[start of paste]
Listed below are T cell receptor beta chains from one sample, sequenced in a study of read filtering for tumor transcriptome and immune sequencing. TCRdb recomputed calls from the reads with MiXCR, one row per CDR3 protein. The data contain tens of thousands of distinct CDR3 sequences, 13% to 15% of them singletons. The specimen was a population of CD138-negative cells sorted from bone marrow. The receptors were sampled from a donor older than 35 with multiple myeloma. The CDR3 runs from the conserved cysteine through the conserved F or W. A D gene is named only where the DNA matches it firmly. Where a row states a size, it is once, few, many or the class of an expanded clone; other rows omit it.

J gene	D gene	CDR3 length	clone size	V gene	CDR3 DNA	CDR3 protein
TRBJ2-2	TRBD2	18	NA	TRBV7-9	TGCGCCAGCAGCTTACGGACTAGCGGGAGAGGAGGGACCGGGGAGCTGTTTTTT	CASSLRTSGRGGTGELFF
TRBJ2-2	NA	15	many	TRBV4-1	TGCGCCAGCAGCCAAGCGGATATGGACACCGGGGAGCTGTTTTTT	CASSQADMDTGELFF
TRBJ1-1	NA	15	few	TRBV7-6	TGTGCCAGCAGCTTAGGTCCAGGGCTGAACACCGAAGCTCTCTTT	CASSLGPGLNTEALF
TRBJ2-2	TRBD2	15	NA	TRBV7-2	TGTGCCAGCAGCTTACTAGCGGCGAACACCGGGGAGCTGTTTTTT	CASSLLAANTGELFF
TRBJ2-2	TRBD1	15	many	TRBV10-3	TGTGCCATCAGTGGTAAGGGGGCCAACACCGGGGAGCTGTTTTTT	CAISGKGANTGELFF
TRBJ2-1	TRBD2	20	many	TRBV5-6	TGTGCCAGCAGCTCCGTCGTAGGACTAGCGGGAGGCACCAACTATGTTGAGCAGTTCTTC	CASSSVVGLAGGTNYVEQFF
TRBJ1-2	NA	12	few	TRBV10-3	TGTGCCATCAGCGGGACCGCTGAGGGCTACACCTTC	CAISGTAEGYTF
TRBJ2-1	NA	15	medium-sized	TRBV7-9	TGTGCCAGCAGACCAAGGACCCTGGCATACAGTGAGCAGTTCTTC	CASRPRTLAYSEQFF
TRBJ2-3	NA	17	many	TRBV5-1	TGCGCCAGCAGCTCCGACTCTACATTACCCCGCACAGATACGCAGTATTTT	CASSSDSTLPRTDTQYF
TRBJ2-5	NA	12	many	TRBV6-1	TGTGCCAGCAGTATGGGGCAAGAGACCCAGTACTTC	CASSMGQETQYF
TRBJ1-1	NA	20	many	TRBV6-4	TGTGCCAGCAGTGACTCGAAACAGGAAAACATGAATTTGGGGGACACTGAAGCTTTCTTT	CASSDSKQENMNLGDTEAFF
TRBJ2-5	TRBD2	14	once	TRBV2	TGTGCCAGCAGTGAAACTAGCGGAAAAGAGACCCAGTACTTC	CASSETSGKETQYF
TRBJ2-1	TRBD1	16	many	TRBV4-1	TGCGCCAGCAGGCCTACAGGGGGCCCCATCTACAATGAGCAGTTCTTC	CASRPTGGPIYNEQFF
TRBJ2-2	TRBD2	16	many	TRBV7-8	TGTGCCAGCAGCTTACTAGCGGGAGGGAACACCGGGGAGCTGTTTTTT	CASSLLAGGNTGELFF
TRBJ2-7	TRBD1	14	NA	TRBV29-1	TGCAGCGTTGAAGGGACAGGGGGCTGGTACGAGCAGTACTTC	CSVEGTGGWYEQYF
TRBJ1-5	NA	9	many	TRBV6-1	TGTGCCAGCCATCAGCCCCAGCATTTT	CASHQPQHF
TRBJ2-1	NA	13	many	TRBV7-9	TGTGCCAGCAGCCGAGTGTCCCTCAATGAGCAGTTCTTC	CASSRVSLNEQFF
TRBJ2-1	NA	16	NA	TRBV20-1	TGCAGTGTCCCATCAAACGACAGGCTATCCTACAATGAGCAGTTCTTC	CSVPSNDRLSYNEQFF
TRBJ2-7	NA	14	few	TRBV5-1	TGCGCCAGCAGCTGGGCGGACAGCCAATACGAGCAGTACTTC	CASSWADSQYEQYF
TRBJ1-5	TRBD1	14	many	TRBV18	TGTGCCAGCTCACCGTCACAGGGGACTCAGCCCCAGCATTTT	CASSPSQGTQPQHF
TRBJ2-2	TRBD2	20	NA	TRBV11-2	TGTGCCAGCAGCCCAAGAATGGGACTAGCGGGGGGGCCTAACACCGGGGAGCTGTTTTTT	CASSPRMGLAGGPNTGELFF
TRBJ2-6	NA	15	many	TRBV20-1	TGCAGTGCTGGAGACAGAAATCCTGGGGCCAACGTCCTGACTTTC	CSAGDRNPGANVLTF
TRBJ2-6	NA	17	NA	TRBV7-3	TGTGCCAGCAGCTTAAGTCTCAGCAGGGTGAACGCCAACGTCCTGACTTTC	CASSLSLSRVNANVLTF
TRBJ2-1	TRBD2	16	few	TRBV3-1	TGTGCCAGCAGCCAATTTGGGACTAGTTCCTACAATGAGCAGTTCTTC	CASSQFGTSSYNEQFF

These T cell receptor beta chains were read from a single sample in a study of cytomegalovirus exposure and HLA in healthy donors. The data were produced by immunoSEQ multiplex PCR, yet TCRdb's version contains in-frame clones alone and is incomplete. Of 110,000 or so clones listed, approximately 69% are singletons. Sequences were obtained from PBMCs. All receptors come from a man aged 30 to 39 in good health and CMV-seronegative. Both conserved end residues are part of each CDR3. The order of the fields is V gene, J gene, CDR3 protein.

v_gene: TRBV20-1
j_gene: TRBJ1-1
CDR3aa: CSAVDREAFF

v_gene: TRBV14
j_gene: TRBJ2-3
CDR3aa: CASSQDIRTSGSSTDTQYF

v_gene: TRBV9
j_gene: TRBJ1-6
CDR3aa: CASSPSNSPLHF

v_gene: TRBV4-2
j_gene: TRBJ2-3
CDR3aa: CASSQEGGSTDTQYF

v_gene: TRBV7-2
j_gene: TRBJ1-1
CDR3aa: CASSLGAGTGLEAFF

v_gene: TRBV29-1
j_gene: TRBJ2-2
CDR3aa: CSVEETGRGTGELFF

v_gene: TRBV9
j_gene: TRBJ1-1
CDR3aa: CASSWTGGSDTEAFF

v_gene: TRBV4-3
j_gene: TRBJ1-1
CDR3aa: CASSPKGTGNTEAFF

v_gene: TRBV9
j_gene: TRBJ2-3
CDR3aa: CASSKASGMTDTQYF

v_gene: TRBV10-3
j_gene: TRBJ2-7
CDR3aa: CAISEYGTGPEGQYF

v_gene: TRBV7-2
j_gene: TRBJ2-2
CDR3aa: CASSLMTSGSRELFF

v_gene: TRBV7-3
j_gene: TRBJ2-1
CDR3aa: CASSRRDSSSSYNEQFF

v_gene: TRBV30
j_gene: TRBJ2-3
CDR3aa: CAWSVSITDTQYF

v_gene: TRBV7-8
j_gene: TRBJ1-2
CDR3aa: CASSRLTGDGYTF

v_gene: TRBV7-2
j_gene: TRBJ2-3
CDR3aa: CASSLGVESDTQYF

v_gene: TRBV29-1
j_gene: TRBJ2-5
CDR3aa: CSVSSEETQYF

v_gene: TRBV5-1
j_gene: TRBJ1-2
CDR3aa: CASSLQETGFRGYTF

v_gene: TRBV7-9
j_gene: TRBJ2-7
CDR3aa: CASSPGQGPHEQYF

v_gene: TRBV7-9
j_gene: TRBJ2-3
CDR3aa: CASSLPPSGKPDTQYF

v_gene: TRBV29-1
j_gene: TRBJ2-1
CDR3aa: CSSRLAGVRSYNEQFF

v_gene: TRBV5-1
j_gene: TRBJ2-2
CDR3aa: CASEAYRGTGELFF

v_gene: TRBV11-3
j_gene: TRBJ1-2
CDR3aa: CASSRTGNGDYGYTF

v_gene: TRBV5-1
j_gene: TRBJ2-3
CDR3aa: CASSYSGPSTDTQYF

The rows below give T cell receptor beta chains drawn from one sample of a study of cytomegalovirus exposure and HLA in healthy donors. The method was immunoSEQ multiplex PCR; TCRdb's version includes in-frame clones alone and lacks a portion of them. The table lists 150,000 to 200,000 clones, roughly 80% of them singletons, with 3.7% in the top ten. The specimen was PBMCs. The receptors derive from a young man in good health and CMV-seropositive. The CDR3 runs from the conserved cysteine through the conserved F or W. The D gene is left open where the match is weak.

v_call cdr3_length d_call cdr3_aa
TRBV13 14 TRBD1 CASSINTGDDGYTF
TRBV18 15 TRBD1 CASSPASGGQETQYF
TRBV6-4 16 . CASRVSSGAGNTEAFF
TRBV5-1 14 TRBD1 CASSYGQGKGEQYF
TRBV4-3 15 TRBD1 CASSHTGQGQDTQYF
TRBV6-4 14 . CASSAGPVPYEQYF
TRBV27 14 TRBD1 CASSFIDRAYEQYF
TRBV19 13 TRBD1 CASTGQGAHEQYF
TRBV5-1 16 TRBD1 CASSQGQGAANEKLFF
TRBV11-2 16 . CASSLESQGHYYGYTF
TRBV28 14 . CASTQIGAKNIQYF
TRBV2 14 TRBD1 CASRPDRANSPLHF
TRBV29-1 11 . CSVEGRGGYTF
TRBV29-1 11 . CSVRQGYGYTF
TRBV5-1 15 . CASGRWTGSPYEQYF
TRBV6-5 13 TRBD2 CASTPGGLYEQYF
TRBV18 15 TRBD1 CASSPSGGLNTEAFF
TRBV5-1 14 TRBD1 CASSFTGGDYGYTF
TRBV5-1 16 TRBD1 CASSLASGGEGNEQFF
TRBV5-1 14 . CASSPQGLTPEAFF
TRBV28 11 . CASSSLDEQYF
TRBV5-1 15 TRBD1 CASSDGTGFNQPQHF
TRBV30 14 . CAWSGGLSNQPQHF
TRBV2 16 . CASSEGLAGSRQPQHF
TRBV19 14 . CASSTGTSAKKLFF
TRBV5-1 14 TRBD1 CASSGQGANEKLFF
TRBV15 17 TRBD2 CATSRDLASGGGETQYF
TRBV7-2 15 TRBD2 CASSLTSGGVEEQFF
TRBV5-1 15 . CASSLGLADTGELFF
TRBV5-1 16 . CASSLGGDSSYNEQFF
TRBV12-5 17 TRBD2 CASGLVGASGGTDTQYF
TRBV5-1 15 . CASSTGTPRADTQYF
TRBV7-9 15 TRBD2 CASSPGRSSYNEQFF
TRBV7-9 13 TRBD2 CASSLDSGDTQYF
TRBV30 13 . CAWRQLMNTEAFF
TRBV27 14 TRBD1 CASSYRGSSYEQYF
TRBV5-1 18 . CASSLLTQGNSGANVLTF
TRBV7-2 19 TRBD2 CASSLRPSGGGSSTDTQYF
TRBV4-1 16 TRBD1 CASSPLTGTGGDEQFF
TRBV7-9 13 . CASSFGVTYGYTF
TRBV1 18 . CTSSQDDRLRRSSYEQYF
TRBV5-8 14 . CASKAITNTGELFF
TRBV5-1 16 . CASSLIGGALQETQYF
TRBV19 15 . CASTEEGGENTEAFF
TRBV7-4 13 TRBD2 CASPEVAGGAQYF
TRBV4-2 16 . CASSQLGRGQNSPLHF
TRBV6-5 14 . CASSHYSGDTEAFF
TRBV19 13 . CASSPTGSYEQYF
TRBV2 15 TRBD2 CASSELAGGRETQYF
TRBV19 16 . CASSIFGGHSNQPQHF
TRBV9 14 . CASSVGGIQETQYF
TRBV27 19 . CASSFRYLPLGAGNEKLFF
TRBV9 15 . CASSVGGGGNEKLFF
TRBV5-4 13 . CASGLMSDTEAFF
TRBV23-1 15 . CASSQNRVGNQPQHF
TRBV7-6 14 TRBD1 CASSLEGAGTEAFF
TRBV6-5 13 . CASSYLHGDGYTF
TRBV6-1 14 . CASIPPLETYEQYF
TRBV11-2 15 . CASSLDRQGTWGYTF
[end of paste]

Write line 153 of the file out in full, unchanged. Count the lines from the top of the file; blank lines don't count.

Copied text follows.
TRBV23-1 15 . CASSQNRVGNQPQHF